Race Weekend Central

Who’s Hot & Who’s Not In NASCAR: Lessons From The Dirt Edition

Michigan International Speedway lived up to its reputation as a fast track and the fast restart by Kyle Larson made the finish worth the wait on Sunday. The rest of the day wasn’t super exciting as the problem of passing the leader seems to persist, no matter what size or what speed a track may have.

Kyle Larson has got it going on right now. Sure, he won his third straight race at Michigan, but what made the win more impressive is that he finished second the night before at the Knoxville Nationals sprint car race in Iowa. Now, let’s put two and two together here. For his first few years in Cup competition, Larson has had trouble on restarts. This year especially, Larson has been a regular on the sprint and dirt car scenes. So I ask the question, is that a coincidence that he now has the restart thing down after driving on the dirt so much this year? I think not. Racing on the dirt has had to sharpen Larson’s instincts at least somewhat and when it came time for that last restart at Michigan, he didn’t have to overthink the situation. He just reacted to the situation and let his talent take over. While the handling of the cars and style of driving on the dirt is completely different than in the Cup cars, the instinct needed to succeed is the same.

The battle for what is at the moment, the last playoff spot, is starting to get interesting because it’s only natural to ask the question of who really wants it? Well, of course, both Matt Kenseth (who is currently in by 31 points) and Clint Bowyer, who is out, but next in line, really do want it. But when one has a bad day, the other has trouble taking advantage of it. The opportunity was there for Kenseth on Sunday when Bowyer was caught speeding on pit road not once, but twice. But a late issue cost Kenseth a top 10 finish and he ended up 24th, one place behind Bowyer. While the odds are against Bowyer to make it on points, he won’t and shouldn’t give up on the points battle because stranger things have happened (as Bowyer will attest) at the final regular season race in Richmond.

Can Clint Bowyer capitalize on any opportunity to make the playoffs? (Photo: Logan Whitton/NKP)

When you first hear the Australian accent of NBC NASCAR announcer Leigh Diffey, the first instinct is to wonder why he isn’t calling the Formula One race. But take a second and put the accent aside, and Diffey does a more than credible job at being the main play-by-play guy for NBC. It’s not an easy job to keep track of what is happening on the track, and also listen to constant directions from the director and others in your ear. But Diffey keeps calm, makes valid points and really seems to love racing. So, forget the accent and actually listen to what he says. He’s worth the listen.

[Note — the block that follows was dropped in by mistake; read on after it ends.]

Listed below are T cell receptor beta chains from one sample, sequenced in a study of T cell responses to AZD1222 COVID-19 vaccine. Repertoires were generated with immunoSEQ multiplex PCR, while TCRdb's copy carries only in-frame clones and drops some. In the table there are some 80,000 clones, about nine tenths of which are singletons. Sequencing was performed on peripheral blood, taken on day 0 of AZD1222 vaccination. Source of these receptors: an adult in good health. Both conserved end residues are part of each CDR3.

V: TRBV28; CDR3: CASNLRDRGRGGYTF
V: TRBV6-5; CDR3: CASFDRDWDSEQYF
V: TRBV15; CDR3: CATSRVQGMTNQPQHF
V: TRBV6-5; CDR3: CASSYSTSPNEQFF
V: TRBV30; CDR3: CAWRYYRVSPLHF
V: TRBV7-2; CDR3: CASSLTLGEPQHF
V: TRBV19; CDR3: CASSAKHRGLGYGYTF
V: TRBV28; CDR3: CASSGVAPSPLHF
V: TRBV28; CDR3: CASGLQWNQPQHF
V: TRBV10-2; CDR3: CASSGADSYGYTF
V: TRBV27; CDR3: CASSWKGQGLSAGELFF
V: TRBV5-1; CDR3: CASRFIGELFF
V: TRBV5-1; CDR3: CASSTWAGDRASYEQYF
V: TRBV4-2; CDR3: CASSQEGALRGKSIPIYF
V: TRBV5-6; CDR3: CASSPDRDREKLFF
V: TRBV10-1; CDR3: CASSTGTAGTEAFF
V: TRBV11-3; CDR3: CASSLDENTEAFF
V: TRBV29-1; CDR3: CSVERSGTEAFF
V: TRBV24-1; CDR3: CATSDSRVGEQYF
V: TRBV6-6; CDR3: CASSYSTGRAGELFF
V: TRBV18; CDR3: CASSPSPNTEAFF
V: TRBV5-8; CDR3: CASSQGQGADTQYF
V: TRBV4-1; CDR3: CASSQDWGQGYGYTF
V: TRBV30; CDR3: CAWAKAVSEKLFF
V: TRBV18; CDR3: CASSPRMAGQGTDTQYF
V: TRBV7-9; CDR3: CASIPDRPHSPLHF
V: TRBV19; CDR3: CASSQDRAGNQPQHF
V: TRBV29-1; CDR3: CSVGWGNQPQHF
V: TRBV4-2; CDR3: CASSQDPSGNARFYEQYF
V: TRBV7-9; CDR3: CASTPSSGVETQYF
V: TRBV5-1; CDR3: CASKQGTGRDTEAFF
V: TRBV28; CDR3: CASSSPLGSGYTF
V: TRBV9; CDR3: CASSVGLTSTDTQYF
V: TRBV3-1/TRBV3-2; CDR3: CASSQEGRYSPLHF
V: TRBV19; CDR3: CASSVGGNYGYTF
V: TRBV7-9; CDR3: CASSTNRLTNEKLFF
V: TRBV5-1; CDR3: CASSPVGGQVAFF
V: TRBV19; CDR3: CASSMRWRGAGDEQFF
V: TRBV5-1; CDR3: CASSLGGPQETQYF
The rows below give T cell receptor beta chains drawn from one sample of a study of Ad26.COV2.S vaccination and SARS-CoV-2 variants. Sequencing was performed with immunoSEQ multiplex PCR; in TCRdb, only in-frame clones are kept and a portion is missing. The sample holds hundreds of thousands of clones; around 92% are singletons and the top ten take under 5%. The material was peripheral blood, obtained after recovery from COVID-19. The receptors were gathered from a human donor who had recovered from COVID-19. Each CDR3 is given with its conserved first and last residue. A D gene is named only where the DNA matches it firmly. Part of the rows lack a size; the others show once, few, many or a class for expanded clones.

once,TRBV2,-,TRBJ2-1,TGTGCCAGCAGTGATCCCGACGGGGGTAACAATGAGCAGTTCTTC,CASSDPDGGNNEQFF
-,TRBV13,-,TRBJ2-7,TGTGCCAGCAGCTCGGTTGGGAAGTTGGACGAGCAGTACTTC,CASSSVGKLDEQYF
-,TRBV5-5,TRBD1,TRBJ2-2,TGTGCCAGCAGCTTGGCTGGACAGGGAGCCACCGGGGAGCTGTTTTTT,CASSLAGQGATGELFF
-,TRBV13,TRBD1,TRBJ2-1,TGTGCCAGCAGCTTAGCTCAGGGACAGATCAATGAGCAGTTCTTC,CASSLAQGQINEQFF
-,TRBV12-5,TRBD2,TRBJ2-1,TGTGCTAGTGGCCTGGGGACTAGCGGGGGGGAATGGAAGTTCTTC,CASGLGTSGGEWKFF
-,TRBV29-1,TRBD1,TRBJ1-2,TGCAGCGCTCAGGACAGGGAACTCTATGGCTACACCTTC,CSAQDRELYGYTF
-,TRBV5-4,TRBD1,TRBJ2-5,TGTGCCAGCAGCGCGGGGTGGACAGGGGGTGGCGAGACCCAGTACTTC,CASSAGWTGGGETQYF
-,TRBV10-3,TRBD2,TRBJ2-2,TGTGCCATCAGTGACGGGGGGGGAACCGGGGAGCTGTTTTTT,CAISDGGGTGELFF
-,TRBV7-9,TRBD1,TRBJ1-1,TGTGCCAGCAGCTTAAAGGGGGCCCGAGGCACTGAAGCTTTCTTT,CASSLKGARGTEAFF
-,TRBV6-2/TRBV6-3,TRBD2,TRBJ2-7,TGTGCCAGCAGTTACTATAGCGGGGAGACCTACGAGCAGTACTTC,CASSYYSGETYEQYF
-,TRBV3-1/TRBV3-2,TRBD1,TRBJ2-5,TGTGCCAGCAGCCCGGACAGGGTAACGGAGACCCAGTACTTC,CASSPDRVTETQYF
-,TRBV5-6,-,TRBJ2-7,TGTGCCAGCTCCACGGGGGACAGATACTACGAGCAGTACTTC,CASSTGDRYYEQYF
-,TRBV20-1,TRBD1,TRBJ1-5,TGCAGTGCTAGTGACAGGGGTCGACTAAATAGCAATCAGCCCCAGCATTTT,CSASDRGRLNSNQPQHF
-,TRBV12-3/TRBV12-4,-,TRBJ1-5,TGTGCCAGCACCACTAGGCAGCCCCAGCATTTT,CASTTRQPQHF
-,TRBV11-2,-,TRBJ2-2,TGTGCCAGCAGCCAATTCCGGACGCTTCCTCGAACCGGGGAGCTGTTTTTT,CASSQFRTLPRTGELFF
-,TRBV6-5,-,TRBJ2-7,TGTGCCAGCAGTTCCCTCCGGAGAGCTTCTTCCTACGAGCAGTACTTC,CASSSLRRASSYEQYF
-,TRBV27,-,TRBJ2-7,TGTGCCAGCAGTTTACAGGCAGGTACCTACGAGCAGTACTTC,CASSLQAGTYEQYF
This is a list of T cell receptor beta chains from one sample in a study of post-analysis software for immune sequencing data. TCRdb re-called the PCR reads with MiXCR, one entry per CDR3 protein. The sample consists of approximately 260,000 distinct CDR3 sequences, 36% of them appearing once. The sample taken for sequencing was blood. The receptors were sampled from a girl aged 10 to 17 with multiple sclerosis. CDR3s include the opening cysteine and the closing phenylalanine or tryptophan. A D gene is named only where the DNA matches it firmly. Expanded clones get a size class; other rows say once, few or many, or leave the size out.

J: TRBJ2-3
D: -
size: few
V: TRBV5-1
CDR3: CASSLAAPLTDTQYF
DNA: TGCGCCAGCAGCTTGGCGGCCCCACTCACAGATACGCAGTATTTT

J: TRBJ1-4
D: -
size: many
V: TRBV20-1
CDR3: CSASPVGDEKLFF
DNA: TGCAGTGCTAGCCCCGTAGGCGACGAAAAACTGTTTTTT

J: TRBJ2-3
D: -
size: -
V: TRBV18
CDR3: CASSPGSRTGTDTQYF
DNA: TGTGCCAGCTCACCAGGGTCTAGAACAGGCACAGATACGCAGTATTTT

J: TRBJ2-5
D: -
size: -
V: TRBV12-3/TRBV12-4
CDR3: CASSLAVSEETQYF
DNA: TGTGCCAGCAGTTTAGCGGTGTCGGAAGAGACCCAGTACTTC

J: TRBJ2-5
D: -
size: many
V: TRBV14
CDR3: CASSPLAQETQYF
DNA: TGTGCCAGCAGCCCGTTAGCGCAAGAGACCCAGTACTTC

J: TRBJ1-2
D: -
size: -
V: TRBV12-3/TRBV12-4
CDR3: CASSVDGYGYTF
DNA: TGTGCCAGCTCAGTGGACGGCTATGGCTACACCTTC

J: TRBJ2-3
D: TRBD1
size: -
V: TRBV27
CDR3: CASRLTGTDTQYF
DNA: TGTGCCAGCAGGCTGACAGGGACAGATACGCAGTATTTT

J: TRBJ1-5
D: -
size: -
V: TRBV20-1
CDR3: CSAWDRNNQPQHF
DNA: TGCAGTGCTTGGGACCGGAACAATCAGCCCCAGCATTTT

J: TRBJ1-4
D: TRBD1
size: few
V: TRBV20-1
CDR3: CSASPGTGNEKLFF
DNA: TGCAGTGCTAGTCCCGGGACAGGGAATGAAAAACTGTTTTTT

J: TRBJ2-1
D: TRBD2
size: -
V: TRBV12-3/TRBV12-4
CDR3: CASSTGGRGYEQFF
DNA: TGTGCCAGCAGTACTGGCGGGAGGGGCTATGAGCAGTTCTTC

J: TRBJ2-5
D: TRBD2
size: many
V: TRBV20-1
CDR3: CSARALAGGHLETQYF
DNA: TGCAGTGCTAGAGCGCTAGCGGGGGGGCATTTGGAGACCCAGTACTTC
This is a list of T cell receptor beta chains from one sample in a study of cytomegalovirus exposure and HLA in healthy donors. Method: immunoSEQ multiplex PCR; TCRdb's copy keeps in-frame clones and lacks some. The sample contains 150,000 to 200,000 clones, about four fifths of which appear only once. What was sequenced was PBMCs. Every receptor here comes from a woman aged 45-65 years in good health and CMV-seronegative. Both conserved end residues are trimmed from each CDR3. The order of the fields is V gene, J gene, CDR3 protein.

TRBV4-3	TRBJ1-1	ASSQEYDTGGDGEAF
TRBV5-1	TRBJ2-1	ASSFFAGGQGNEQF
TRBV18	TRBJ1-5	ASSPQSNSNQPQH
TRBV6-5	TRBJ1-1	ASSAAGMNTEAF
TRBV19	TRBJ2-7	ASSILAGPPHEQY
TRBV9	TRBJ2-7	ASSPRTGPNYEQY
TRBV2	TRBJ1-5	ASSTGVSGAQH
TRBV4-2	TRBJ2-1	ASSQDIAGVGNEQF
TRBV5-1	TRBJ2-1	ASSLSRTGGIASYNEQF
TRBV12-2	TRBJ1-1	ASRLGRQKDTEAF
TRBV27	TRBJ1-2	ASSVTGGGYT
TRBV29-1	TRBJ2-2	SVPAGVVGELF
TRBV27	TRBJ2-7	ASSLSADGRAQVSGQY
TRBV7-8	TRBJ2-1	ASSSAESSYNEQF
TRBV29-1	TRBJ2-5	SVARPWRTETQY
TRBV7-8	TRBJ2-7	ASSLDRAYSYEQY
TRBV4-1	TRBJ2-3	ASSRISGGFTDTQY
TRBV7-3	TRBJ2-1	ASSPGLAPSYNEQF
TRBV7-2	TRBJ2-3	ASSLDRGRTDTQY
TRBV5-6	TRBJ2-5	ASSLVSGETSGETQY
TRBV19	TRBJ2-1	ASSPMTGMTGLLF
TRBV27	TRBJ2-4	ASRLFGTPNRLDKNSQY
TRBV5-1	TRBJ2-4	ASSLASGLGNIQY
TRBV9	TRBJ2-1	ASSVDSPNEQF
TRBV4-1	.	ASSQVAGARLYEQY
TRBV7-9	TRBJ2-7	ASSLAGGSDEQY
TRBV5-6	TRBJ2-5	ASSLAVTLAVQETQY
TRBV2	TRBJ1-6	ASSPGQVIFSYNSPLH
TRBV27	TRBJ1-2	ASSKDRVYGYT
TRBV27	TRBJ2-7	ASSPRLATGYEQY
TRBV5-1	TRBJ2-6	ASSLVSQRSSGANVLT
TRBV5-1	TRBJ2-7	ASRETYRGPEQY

The encumbered Joey Logano says he likes the pressure of having to win one of these final races to make the playoffs. Let’s hope his team thinks the same way. Logano did win on the track earlier this year, but the victory was ruled encumbered for a rules violation as the win and the points did not count in the standings. Logano was considered one of the favorites to contend for the title this year, but the non-counting win aside, it’s still been a disappointing season. He has 11 top 10 finishes in the 23 races this season, but has been 24th or worse in the last three races. Whether those finishes are on the team or the driver, it’s not really the kind of run that indicates Logano is going to respond with a win in one of these last three races.

It’s no secret that it often takes more than talent to land a ride in one of NASCAR’s three top series. It also takes a sponsor . . . or a lot of money, too. So when Darrell Wallace, Jr. won the truck series race and Sam Hornish, Jr. won the XFINITY race on Saturday, it was symbol of what is right and wrong with NASCAR at the same time. Dale Earnhardt, Jr. even said he would give Wallace a ride in the Xfinity Series next year . . . if a sponsor (read someone with money) would come forward for him. While Hornish was not ready for NASCAR when he first moved over from IndyCar, he’s shown he is more than capable of competing at a high level now. But the shame of it all, is no dollars equals no ride. What the sport has come to now reminds me a lot of what IndyCar was like back when it was the king of auto racing in the late 1970s . . . right before a demise that it has never recovered from.

While Kasey Kahne is in the playoffs thanks to his win at Indianapolis, it’s hard to believe at this point that he will be a legitimate contender for the title. Kahne was involved in crash on Sunday that left him with a 38th place finish. But whether it was an issue with his spotter’s communications, or just plain his fault, Kahne caused the wreck by pulling up in front of Daniel Suarez a second too soon. The problem here is that even while he was watching the replay and talking about the accident, Kahne never fully admitted the wreck was his fault. And that just may be the root of problem when it comes to his less-than-stellar time at Hendrick Motorsports.

NASCAR makes its second and final trip to Bristol on Saturday night, the half-mile track that often brings unpredictable results. Wouldn’t it be fun if the final laps came down to a bumping battle between Brad Keselowski and Kyle Busch? But that may be just too much to ask for, so we’re going with Kyle Larson to make it back to back wins. This week’s underdog pick who you might not think about pick is Matt DiBenedetto, who has shown the ability to do well on these short tracks, and does the best driver intro.

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